Savory Holiday Snack Mix

If you follow me on Instagram, you know that Jeff and I have been following a pretty strict 10-Day Reset eating protocol. Without disclosing too much personal information, I will share that we have had some health concerns that warrant an elimination diet to see if symptoms reduce or subside. So far, it’s going well, but I definitely miss snacking. With the holidays coming up, I brainstormed a way to create a snack mix that would satisfy the parameters of our new way of eating while also being a welcomed edition to any holiday party for all to enjoy. This snack mix is IT. Loaded with my favorite nuts and seeds, a savory combination of spices, and completely customizable, this mix is a winner in my book.

Ingredients needed to make Savory Holiday Snack Mix

This snack mix is wonderful because it truly is customizable. You can use any combination of nuts, seeds, dried fruit, pretzels, cereal, etc. that you like or have on hand. Keep in mind that if you add more ingredients, you may want to consider increasing the amount of butter and seasoning blends that you use. The amounts listed are for about 3.5 cups of mix. Anything more than that and you’ll want to scale the amounts up. Since we’re following this Reset protocol, we kept it just to nuts, seeds, and coconut chips, but feel free to get crazy with your add-ins! Here’s what I used to make this mix:

I left the maple syrup out of this batch, as we aren’t consuming any added sugar at the moment. If I were making this at any other time, I would absolutely include the maple syrup. It gives a really nice balance to the savory, salty flavors of the snack mix, but it isn’t necessary if sweet + salty combos aren’t your thing.

Tools used to make Savory Holiday Snack Mix

The tools needed to make this snack mix are so minimal, you likely have all of them on hand already. You’ll want a variety of mixing bowls to melt the butter as well as mix the spices, one or two large sheet pans (I like these rimmed ones), measuring spoons, and a wooden spoon or spatula for tossing the snack mix. If using the maple syrup, you may want to line your sheet pan with parchment paper to prevent sticking. In addition, I recommend a large storage container to keep your snack mix fresh if you plan on making it ahead. I use this glass container and absolutely love it. That’s it!

How to make Savory Holiday Snack Mix

This snack mix comes together in minutes, making it super quick and easy to whip up as a hostess gift or to set out for guests as an appetizer. You’ll start by preheating your oven to 325 degrees Fahrenheit, then measure out all of your seasoning into a small mixing bowl and stir to combine. Next, melt the butter in another mixing bowl in the microwave. Add the nuts, seeds, coconut flakes, and any other mix-ins you’ve chosen to the sheet pan and drizzle all over with the butter. Use your hands or a large wooden spoon to toss the mix until coated with the butter. Sprinkle on the seasoning blend and toss to coat again. Place the sheet pan in the oven and let it cook for 8-10 minutes, tossing every few minutes, or until it smells fragrant and your nuts have taken on a golden color. Store the mix in an airtight container to keep it crisp for up to a week!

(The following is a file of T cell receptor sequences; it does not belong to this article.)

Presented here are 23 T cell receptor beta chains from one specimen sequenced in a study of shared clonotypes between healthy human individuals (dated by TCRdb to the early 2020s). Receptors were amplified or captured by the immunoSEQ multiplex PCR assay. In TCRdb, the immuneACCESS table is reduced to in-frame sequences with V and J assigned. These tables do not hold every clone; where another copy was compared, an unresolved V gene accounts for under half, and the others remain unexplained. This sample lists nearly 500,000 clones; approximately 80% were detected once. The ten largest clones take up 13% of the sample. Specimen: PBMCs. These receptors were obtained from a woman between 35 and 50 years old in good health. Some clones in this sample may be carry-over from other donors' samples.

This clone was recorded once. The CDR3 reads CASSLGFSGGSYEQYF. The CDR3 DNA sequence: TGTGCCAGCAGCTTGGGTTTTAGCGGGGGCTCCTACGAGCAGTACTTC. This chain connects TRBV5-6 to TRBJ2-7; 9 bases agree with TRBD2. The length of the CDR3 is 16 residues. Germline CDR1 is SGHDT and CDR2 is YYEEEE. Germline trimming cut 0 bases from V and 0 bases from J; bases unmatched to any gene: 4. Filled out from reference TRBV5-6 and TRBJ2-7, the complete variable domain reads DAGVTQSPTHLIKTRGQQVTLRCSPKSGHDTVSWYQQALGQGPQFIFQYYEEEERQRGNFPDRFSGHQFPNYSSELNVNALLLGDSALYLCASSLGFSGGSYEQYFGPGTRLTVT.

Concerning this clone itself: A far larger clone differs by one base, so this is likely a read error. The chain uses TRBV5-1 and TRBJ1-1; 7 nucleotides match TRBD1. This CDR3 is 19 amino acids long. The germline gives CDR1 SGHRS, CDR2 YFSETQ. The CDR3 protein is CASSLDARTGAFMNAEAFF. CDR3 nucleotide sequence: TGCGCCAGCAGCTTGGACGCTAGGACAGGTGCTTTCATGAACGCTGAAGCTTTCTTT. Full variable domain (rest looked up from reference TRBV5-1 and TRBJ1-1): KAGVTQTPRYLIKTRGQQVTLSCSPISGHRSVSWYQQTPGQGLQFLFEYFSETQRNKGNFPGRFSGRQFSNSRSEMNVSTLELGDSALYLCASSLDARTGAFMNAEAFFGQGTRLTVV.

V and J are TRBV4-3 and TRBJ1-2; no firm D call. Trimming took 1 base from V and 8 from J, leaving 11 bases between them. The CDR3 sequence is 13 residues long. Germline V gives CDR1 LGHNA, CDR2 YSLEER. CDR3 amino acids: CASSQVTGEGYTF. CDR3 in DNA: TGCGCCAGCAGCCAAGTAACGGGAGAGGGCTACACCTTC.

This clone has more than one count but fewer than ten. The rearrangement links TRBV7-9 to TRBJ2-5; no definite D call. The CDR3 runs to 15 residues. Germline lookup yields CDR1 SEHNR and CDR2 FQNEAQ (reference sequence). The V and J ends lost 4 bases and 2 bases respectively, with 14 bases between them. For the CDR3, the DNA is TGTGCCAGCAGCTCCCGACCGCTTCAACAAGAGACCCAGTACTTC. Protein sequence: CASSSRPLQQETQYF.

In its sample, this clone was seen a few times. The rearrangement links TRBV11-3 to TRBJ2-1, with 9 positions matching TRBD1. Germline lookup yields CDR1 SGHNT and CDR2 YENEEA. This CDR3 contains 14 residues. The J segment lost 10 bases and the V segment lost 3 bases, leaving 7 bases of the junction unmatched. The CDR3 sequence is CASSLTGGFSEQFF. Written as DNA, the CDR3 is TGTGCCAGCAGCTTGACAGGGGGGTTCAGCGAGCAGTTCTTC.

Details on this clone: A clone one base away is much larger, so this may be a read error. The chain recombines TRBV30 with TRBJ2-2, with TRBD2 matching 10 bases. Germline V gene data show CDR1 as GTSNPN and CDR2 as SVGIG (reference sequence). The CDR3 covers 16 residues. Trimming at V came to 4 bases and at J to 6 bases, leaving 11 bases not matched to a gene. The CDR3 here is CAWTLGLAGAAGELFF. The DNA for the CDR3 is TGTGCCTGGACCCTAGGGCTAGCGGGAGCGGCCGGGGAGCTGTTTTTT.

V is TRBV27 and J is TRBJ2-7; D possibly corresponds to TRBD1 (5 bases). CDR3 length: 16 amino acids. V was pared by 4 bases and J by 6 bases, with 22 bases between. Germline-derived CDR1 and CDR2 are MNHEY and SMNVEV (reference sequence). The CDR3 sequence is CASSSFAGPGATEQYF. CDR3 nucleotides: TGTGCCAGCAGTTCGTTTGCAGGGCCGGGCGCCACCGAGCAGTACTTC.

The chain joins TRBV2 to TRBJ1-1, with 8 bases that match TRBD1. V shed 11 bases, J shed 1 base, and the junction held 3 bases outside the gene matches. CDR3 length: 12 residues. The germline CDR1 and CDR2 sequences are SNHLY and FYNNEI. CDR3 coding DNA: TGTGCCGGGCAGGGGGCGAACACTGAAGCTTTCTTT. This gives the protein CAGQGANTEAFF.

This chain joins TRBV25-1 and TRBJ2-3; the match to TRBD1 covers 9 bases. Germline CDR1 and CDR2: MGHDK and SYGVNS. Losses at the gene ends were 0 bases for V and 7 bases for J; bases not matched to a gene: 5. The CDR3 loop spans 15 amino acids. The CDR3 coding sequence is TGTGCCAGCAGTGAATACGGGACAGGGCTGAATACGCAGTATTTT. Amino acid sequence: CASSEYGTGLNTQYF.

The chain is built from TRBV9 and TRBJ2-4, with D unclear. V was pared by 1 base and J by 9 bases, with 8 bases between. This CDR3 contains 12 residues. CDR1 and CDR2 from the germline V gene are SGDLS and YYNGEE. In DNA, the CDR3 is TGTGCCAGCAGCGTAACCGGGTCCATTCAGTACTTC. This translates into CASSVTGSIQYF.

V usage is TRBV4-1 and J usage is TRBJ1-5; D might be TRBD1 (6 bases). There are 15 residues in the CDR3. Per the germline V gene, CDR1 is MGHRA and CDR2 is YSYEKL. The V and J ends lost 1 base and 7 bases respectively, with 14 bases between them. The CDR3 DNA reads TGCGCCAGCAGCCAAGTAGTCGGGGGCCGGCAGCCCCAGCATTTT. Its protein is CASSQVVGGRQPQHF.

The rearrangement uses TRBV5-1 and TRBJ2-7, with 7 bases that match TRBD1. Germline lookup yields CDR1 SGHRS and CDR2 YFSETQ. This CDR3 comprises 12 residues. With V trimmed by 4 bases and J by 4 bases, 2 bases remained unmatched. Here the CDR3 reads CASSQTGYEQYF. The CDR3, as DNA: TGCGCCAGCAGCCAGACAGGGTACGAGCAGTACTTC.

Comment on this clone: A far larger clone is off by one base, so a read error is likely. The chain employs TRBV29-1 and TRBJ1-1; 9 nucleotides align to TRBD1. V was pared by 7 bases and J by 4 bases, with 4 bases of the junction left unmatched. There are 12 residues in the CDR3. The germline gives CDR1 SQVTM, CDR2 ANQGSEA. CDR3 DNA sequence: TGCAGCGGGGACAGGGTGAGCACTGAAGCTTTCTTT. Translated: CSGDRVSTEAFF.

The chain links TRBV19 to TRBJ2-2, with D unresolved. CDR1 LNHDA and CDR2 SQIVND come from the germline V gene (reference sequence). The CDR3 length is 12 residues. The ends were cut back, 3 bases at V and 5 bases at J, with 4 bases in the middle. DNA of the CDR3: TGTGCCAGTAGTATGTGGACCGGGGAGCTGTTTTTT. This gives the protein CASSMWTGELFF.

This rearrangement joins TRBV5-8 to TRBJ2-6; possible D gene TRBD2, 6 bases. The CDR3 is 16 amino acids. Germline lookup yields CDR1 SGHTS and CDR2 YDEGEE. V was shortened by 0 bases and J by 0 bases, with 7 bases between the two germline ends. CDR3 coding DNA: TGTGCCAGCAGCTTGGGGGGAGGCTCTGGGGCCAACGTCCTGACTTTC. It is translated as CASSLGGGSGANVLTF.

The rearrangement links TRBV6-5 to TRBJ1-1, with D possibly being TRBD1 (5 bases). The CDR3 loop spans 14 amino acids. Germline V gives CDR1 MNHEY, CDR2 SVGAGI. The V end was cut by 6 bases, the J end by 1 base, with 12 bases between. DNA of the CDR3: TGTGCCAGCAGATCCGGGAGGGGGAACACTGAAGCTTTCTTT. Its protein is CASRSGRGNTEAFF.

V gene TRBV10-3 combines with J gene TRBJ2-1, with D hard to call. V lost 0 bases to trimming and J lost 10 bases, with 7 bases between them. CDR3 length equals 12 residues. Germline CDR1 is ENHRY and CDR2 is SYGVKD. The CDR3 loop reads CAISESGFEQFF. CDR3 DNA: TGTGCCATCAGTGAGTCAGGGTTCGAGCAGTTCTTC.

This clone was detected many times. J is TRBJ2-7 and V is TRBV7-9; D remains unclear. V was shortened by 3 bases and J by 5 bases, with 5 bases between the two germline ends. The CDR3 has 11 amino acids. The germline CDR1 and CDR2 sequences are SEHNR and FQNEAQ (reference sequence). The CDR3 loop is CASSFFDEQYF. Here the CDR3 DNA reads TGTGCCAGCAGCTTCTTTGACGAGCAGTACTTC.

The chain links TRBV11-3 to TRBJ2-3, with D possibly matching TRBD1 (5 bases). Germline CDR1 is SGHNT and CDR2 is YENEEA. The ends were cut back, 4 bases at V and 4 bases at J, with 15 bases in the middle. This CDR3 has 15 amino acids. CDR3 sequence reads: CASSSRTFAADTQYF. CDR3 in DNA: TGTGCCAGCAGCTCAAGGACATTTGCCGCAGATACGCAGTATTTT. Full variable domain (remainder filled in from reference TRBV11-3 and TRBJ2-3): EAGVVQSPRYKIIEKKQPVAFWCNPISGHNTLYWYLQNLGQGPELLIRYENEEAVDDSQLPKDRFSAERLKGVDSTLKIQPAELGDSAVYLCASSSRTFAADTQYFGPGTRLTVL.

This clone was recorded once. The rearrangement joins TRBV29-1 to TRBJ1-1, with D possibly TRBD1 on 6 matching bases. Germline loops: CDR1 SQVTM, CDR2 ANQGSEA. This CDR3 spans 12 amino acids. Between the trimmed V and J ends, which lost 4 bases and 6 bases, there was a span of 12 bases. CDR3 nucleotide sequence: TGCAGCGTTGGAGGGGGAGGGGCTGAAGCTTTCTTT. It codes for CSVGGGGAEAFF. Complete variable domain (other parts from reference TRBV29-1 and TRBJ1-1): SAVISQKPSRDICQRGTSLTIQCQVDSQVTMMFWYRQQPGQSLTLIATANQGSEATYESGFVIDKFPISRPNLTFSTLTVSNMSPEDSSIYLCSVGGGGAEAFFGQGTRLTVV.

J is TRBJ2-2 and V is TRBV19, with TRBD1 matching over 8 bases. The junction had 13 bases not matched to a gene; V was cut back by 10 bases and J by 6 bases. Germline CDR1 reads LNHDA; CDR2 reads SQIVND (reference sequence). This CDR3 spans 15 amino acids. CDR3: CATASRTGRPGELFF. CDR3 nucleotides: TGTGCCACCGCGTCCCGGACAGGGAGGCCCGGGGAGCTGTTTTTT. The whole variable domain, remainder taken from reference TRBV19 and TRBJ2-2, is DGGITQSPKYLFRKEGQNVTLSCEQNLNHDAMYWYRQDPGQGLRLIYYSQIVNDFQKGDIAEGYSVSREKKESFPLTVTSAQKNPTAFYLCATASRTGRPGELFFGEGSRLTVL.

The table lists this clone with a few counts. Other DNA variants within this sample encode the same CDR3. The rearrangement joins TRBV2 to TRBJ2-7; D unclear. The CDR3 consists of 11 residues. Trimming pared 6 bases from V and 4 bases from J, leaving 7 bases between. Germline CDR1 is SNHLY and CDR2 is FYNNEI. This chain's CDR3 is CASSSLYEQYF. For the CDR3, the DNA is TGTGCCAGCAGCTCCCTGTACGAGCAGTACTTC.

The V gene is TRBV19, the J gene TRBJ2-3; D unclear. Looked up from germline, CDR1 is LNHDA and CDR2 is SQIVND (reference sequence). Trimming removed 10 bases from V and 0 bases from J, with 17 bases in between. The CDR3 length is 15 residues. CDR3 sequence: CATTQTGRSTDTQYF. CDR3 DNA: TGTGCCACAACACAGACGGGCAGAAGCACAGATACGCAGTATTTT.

Looking for other easy appetizers to serve this Holiday?

Give these other recipes a try from The Ardent Cook!

Whipped Feta Dip

Turmeric Cauliflower Hummus

Cheesy Black Bean Skillet Dip

Recipe Ingredients

1 cup raw walnuts

1 cup raw pecans

1 cup unsweetened coconut chips, such as Dang

1/2 cup raw pepitas

2 tbsp grass-fed butter (or avocado oil), melted

1 tbs onion powder

2 tsp garlic powder

1 tbsp dried oregano

¾ tsp crushed red pepper flakes, or to taste

½-1 tsp sea salt, to taste

2 tbsp maple syrup (optional)

Recipe Instructions

  1. Preheat the oven to 325 degrees Fahrenheit. Combine the onion powder, garlic powder, dried oregano, crushed red pepper flakes, and salt in a small mixing bowl. Stir to combine.
  2. Melt the butter in a heat-safe dish in the microwave, stirring occasionally.
  3. Add the walnuts, pecans, coconut chips, and pepitas onto a sheet tray. You may need to use more than 1 sheet tray depending on the amount of mix. Drizzle all over with the butter, then toss to coat. Sprinkle on the seasoning, and toss to coat evenly again.
  4. Bake for 8-10 minutes, or until the nuts and coconut chips have taken on a deep golden color and the mix smells fragrant. Let cool completely before storing in an airtight container on the counter for up to a week. Enjoy!

There may be affiliate links in this post! By purchasing a product I recommend, I may receive a small compensation. However, I only recommend products I love and use myself. Thank you for your continued support of The Ardent Cook, it does not go unnoticed.

Buttery Dinner Rolls

When I set out to create a dinner roll recipe, I had a few criterion I needed to hit: I wanted a firm, somewhat crusty outside, a soft interior, and extreme buttery flavor. My mind immediately went to a crescent roll flavor, although I knew that crescent rolls were too soft on the outside for my taste. After a few failed attempts at dough (and maybe some tears), I finally got them to a place that I loved. These rolls hold up extremely well to things like Thanksgiving gravy and soup. There’s nothing worse than dunking a piece of bread into a bowl of soup and having it disintegrate, and these do nothing of the sort. I hope you love them as much as I do!